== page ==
Rainmakers are those designated folks responsible for finding prospects and getting new business.
The problem is they often have no "authority" to command what they need to get the job done.
In agencies where someone does actually have the "title," the person might be charged with making 25 outreach calls each day, mailing 25 letters with great client suggestions, or searching the press for suspect activity. But if that same individual needs some paltry sum of money to purchase, subscribe to, or participate in something that isn't free, our rainmaker runs up against the ever-present lack of authority. He needs to submit a request to someone in finance who would prefer to charge it to a client account. (Note: Some rainmakers will actually advance funds of their own and hope to get reimbursed!)
Here are three areas where you need to consider your investment and how it affects your new business executive's ability to actually bring in new clients and projects:
New Business Budget
Is the rainmaker given a budget with the freedom to make a learned decision to spend it wisely? In many cases, the answer is "no." Let's revise that. If our rainmaker wants to visit a prospect to meet face-to-face for that all-important, but really ill-timed, interview, does he have a credit card to cover it? Often yes. For that trip, let's also bring along an accomplished account person, so our trip's expenses can reach into the thousands.
When they return home empty-handed and discouraged, generally it's the prospect's fault. “They weren't a great candidate to begin with." They chalk up those expenses to training and education, not the new business budget they don't have anyway.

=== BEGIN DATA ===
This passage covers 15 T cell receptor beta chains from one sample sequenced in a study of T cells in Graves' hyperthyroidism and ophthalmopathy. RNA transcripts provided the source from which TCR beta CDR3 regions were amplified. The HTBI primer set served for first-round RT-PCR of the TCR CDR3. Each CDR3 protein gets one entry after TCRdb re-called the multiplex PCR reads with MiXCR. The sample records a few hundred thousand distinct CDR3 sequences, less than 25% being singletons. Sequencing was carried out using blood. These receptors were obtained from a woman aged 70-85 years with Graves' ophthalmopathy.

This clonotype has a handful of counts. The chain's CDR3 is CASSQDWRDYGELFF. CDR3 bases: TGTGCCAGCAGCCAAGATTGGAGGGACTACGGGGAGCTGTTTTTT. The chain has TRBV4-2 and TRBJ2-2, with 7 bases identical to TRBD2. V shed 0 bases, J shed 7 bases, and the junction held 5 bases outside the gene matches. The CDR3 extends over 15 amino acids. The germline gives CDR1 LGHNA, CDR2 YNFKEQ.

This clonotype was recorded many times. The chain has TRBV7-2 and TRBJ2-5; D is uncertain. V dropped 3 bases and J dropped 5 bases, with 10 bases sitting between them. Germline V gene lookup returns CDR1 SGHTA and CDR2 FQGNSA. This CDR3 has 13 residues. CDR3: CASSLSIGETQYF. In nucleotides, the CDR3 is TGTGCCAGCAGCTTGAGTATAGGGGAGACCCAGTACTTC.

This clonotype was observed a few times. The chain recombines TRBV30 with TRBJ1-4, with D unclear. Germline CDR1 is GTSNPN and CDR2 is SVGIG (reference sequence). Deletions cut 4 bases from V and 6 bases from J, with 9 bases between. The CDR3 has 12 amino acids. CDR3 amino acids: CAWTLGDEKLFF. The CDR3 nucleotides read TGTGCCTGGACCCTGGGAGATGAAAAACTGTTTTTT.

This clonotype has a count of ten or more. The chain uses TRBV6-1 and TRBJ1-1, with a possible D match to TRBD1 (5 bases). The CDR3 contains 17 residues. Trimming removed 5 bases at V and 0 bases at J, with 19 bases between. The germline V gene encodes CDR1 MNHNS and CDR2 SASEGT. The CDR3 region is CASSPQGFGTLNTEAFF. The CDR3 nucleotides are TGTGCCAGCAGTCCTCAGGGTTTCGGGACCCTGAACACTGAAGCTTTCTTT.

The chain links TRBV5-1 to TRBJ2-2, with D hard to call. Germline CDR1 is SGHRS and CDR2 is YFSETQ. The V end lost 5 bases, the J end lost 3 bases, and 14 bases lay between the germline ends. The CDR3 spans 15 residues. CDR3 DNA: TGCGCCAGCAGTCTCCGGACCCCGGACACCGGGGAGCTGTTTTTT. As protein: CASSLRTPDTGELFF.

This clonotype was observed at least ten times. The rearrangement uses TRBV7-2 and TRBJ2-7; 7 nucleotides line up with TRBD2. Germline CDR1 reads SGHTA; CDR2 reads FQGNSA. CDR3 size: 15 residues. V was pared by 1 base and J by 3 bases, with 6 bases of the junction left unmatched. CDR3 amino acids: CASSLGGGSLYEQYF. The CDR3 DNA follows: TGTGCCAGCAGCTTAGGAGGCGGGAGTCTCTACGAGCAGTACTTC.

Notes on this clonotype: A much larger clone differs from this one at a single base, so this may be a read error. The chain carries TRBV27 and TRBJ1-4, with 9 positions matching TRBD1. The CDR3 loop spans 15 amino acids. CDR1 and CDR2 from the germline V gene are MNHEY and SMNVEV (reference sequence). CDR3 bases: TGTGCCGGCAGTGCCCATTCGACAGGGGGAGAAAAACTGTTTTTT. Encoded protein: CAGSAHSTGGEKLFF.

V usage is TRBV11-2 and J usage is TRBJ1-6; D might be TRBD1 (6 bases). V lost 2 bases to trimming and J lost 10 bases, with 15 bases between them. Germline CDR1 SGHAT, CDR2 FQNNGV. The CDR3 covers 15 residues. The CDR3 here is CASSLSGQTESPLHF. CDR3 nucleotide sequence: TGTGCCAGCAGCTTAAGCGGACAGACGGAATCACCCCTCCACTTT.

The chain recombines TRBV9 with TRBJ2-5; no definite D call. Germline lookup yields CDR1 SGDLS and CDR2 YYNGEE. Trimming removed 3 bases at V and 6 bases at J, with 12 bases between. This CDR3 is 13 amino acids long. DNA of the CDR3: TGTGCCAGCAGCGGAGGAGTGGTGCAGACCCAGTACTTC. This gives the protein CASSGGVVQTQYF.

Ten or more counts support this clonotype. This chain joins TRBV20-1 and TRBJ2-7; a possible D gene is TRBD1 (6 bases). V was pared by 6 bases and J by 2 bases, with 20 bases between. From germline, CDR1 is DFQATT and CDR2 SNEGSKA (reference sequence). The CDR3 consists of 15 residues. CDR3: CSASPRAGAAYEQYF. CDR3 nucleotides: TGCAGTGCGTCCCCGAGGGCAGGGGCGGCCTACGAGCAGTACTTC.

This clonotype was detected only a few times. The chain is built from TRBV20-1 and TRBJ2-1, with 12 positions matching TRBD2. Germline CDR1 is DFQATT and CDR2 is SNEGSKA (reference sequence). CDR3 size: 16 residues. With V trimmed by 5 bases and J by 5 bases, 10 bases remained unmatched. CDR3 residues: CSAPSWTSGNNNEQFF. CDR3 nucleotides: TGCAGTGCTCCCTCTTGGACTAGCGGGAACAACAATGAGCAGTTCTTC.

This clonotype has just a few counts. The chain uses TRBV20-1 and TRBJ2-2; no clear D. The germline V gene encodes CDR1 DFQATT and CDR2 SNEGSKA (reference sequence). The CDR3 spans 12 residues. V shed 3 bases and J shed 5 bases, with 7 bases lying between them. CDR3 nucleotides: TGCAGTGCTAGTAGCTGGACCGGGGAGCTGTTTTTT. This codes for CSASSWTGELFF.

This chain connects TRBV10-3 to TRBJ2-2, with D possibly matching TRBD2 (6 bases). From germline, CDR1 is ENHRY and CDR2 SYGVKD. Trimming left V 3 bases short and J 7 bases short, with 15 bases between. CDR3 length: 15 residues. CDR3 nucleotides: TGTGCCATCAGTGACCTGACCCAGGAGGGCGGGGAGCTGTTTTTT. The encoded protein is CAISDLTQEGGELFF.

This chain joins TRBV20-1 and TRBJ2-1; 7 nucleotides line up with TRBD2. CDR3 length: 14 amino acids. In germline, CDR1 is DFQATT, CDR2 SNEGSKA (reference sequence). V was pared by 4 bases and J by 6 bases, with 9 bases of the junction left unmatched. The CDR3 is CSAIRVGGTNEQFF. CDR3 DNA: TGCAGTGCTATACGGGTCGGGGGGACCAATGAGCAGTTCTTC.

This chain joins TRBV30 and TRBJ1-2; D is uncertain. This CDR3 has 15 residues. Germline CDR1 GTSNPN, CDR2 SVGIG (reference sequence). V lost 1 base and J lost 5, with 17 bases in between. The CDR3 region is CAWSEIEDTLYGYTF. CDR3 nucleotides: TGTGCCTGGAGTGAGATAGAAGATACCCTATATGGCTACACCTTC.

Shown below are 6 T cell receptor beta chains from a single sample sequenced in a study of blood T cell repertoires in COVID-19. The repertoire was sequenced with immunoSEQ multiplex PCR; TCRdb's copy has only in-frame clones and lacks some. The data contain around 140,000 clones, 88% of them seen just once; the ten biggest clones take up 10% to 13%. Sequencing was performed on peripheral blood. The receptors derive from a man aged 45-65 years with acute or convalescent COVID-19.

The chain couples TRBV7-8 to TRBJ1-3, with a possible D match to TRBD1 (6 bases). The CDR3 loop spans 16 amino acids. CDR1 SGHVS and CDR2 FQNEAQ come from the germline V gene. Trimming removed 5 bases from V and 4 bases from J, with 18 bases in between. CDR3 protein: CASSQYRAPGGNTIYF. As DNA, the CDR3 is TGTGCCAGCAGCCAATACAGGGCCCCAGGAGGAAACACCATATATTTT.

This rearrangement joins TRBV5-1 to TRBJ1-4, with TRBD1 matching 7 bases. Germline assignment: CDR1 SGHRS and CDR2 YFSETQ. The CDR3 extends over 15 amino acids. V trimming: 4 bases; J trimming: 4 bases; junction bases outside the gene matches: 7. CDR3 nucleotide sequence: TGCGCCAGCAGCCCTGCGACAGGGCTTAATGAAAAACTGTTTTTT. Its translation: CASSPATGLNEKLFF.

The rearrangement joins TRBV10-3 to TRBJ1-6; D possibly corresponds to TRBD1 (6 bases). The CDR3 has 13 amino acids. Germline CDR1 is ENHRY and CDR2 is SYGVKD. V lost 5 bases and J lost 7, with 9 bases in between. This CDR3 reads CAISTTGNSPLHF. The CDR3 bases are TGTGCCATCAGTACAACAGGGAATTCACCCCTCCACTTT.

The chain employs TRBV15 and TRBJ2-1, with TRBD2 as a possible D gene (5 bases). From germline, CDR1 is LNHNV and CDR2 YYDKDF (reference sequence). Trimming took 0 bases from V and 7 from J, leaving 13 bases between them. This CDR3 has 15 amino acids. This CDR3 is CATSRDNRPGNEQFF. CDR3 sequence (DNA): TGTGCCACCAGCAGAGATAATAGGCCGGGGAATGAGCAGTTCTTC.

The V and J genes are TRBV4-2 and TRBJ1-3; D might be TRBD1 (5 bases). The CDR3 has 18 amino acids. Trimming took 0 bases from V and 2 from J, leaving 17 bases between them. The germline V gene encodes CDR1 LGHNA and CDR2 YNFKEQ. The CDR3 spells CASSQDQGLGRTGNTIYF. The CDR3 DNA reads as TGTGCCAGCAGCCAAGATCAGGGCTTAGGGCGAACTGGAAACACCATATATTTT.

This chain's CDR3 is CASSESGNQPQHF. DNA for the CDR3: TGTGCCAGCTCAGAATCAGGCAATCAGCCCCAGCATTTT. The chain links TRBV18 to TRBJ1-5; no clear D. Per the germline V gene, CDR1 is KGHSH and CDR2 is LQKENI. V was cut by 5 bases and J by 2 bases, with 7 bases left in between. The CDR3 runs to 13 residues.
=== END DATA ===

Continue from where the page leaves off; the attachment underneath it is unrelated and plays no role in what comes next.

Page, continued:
Training and Ongoing Education
There's no actual budget for them, but when the opportunity does present itself, the rainmaker bats fairly well convincing management to pop for them. Off he goes for a day or two at $2,000 to $4,000. When he returns, he is given 15 minutes to explain to the boss what he learned during the training. And did the seminar producers "test" the students to see who actually learned what the agency paid for and report those scores to the agency? Seldom. Does agency management quiz those who attended for retention and future application? Seldom.
How many rainmakers have a bachelor's or master's degree from New Business University? Or from a two-year New Business College? Or a six-week, one-month, or week-long new business seminar? Everyone else at the agency has at least a bachelor's degree in some aligned agency topic. Begin to get the picture? Do you realize "rainmaking" is not a natural talent? This is why your firm's new business program will continue to be hit or miss.
Your solutions should be self-evident.